INDIANAPOLIS -- Claw away the mystique and the Indianapolis 500 is just an auto race on an asphalt oval outside a mid-sized Midwestern town.
But it is the Indianapolis 500. And it is great. Everyone here says so. But just why that is so is as mysterious as the race itself.
Sunday, barring rain, the 75th edition of the Indy 500 will take the green flag at noon Eastern time.
Indy can be anything anyone wants it to be: A party, an infield love-fest, a celebration of the unwashed, unclothed and disrespectful; or just as easily a celebration of engineering skill, a corporate promotional tool, a great exhibition of fearlessness and talent.
Over 500 miles a driver can find himself traveling through the valley of death, where 31 men have died, or emerging on the mountain tops exhilarated with victory.
How a race and a race track can generate fear, pride, happiness and despair is all part of the mystery of Indy.
"When you get up Sunday morning to come out here," said Bobby Rahal, the 1986 winner, "you know you are going to race in the biggest race of your life."
It is only pavement, only a surface on which men race cars -- fast. But this is Indy. Busting with pride, Indy.
"Indy is the one place in the world where every race driver has to prove himself once and for all," said A.J. Foyt, who will start his record 34th 500 Sunday. "The driver knows it. Everybody here knows it."
But exactly why it is so? Well, it just is.
It started in 1909, when the track was built with a surface made from tar and crushed stones. When the dirt and dust proved too much, the 2.5-mile oval was paved, not with gold, as might be imagined from the way drivers talk about this aging fortress, but with brick.
Three million bricks. The Old Brickyard they called it -- and still do. The greatest race in the world, they called it -- and still do.
Only two World Wars have been able to stop it -- in 1917, 1918, 1942, 1943, 1944 and 1945.
The bricks of course, all but five rows of them at the start/finish line, disappeared after Foyt won the second of his four victories in 1961.
Still it is the Old Brickyard and with every passing year the race gets bigger, bursting at its seams.
"It is the greatest event in the world," said former winner Danny Sullivan, competing here for the ninth time. "I grew up in Louisville where they have the Kentucky Derby, so I know something about tradition. Winning this race made my career. I have no illusions about that.
"You win a race here and it is a title you carry with you the rest oyour life. There is no doubt in my mind that this is the crown jewel."
Of memories, too.
In 1913, Charles Merz, his car on fire, roared to a third-placfinish in his Stutz at about 100 mph. When he crossed the finish line, mechanic Harry Martin was in front of him (mechanics rode with the drivers in those days), straddling the hood, beating the flames with his oily rag as the car literally fired to the finish.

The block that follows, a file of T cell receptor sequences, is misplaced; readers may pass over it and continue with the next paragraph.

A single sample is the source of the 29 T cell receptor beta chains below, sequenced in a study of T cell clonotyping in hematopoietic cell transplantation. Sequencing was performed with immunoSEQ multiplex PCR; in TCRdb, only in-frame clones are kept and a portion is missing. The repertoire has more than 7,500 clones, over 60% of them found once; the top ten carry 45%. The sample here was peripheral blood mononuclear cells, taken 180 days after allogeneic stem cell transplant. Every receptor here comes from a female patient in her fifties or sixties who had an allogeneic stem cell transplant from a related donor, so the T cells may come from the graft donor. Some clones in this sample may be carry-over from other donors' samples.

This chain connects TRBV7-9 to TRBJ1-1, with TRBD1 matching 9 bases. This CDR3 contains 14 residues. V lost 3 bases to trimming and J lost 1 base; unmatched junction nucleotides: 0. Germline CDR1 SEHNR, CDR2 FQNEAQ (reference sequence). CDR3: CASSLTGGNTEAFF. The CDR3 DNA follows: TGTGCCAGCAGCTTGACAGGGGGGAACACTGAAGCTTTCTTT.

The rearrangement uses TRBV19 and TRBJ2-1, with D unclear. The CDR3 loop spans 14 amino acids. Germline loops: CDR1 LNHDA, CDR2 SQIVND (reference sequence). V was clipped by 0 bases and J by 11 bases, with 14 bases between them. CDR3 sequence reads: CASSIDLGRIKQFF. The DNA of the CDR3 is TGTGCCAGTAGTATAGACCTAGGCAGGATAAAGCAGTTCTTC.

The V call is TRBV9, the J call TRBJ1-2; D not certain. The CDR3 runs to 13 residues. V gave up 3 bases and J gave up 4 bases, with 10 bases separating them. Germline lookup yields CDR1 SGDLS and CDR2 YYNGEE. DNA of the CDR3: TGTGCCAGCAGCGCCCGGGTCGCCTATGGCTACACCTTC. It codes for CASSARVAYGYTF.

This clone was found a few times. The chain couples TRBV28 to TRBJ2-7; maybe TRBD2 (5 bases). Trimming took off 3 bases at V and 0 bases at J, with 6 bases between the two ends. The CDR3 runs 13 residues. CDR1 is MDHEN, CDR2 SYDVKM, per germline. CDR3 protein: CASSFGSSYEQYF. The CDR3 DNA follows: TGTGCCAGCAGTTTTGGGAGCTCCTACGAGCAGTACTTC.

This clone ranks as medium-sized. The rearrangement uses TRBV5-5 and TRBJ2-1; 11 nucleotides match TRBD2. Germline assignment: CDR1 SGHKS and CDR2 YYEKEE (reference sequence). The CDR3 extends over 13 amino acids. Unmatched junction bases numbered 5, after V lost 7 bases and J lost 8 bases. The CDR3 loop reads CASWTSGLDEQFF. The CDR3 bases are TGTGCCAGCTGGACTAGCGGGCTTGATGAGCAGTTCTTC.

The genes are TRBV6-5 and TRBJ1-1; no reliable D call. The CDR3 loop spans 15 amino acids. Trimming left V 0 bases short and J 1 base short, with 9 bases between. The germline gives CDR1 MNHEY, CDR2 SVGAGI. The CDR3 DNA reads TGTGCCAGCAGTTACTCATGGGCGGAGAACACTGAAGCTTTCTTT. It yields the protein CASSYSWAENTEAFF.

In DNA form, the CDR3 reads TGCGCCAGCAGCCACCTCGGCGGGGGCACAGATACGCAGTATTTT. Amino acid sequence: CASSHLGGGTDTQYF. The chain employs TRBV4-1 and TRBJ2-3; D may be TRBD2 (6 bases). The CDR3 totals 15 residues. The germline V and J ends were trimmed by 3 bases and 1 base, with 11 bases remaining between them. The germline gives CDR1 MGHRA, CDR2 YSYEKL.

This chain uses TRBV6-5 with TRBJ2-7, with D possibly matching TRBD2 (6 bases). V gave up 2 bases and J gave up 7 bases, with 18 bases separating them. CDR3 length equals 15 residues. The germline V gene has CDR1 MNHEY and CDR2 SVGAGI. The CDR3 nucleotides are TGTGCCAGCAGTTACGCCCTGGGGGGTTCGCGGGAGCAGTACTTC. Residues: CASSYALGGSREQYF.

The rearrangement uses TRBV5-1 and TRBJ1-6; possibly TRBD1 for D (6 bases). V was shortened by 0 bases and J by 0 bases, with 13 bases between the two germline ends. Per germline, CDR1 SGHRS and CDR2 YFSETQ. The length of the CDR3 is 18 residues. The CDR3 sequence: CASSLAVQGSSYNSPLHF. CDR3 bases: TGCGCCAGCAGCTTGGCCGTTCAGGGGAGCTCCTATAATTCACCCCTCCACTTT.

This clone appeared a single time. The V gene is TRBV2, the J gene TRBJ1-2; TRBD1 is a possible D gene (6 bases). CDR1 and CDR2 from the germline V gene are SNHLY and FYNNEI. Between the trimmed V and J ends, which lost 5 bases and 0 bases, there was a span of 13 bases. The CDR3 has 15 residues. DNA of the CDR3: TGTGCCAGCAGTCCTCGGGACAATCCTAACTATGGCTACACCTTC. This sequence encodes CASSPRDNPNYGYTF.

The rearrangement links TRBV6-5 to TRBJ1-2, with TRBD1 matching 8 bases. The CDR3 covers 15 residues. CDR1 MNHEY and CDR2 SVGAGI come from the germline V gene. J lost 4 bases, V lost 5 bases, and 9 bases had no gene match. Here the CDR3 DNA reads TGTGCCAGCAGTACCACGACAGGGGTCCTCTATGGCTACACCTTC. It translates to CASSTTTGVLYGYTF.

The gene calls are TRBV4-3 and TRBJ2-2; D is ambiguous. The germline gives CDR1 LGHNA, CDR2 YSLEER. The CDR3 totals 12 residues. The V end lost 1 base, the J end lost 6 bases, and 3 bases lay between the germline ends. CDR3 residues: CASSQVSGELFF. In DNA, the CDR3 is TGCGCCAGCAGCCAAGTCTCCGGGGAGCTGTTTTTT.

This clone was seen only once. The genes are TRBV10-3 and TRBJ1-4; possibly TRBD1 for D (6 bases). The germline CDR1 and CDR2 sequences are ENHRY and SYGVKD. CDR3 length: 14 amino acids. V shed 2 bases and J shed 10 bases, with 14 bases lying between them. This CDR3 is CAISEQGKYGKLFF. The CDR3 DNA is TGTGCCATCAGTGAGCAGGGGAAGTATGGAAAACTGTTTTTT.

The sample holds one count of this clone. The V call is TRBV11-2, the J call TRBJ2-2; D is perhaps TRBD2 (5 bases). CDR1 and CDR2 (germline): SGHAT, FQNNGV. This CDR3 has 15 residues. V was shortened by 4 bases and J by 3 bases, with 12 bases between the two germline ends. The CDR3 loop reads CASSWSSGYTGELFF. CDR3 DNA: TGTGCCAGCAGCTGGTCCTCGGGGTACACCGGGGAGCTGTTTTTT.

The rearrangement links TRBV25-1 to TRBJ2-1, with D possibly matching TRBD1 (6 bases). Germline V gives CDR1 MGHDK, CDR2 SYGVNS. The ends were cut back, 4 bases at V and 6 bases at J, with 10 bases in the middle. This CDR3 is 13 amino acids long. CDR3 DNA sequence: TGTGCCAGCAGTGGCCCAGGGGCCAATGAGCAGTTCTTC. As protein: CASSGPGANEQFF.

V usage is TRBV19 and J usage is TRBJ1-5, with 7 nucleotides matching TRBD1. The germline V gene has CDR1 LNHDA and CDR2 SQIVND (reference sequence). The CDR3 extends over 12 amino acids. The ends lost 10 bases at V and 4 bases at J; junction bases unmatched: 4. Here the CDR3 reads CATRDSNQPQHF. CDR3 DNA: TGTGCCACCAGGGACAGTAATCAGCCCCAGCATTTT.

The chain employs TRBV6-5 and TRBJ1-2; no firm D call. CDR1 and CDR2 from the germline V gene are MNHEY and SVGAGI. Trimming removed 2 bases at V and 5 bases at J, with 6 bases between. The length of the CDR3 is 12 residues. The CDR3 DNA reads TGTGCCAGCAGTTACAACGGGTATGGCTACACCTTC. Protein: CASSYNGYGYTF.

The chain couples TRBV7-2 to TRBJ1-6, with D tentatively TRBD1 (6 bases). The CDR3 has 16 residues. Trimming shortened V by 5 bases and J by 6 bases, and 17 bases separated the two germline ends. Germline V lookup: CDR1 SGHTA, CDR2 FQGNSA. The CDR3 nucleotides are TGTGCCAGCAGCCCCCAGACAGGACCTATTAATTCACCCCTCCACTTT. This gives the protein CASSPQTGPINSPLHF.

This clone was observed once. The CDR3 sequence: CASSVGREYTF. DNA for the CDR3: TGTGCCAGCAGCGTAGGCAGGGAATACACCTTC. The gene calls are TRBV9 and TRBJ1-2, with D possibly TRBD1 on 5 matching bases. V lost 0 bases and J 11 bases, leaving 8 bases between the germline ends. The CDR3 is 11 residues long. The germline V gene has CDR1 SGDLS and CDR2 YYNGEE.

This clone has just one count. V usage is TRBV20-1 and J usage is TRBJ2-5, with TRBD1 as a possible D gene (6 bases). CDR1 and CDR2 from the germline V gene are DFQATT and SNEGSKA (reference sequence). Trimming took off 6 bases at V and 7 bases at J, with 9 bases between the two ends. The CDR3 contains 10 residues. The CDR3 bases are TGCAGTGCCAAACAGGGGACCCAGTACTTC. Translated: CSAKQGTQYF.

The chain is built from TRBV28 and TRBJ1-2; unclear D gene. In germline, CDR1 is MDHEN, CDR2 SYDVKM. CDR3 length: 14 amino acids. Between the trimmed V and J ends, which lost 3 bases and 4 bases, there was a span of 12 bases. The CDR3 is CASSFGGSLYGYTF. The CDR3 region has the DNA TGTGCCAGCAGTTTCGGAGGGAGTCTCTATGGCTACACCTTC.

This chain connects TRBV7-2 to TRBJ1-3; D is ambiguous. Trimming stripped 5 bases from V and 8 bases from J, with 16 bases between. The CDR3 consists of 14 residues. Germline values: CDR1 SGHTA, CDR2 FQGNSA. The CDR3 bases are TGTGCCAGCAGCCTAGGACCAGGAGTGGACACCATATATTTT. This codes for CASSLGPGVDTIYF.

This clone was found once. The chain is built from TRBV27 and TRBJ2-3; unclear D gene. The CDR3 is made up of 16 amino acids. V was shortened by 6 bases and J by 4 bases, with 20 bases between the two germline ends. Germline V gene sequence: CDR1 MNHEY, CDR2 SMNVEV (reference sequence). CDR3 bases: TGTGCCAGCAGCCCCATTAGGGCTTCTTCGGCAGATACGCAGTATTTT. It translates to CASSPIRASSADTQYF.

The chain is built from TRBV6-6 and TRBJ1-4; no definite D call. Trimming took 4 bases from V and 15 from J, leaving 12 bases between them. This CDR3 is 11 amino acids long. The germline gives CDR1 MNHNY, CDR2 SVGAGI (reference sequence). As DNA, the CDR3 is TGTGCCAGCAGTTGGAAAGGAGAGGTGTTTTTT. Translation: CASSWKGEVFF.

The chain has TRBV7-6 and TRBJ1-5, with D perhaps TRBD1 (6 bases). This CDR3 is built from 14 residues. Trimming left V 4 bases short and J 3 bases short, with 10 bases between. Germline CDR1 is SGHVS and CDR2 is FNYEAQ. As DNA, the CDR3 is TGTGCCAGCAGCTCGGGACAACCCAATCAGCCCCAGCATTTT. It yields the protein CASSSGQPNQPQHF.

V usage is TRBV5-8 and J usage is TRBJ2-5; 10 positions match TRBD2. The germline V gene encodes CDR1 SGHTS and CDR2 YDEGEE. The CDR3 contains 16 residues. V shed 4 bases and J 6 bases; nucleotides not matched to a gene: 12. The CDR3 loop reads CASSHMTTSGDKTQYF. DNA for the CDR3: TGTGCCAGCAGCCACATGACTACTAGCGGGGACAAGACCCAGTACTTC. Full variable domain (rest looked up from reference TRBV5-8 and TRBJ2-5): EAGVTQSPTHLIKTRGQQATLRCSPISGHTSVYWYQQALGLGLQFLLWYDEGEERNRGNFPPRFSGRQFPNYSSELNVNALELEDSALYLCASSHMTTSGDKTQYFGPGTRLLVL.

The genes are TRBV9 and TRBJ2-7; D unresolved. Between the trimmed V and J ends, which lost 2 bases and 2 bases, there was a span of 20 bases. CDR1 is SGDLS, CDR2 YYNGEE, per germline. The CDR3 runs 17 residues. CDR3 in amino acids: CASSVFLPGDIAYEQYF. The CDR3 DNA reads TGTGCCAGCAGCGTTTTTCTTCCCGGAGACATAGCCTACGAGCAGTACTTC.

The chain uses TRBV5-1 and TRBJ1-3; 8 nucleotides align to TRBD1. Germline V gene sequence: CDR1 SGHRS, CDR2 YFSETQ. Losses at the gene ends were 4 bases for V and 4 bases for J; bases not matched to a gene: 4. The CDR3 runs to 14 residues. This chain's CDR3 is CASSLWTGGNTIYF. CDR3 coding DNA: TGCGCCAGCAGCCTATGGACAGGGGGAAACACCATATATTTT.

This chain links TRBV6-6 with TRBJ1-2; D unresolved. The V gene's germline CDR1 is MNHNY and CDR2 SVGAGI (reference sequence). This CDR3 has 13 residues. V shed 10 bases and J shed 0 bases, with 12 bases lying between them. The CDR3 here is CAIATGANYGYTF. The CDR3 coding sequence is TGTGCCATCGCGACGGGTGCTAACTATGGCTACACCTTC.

It is those kinds of stories that have created Indy.
John Andretti, who grew up in Indianapolis as the son of Mario'twin brother Aldo, will start in the third row. He has known of Indy all his life.
"Indy has heritage and tradition that stands on its own," saiJohn, 28, one of four Andrettis in the starting field. "There are 500,000 fans here on race day. For one day. That is something in itself. But we've all heard about the greatness of Indy so long, we accept it, even if we can't exactly describe it."
The tradition of the place is here to be seen, not just recalled and felt.
Carburetion Day is today, but there are no carburetors. The cars will roll out of Gasoline Alley, but there is no gasoline. In fact, there are no alleys, now that the old wooden garages have been replaced by modern concrete rowhouses.
The Brickyard is without bricks.
There are numbers painted along the outside wall of the track going into turn 1, to tip off drivers to the best spots for braking, but since ground effects [surface hugging designs] emerged 10 years ago, no one brakes. The numbers remain.
The Indianapolis Motor Speedway, somehow, is frozen in time. And yet the race and the men in it go faster all the time. From 70 mph in 1907 to 220 in 1991.
Rahal suggests the Indy aura isn't just race day or the week leading up to it. It is the entire month of May.
"It used to bother me, coming here for the entire month to practice and qualify," he said. "Doing everything in five days wouldn't change the outcome of the race a bit. But five days wouldn't be Indy. I don't think I understood that until a couple years ago. Things don't change quickly here. The world's attention is focused on Indy in May. It's tradition. It's folklore. In 75 years a lot has gone on here."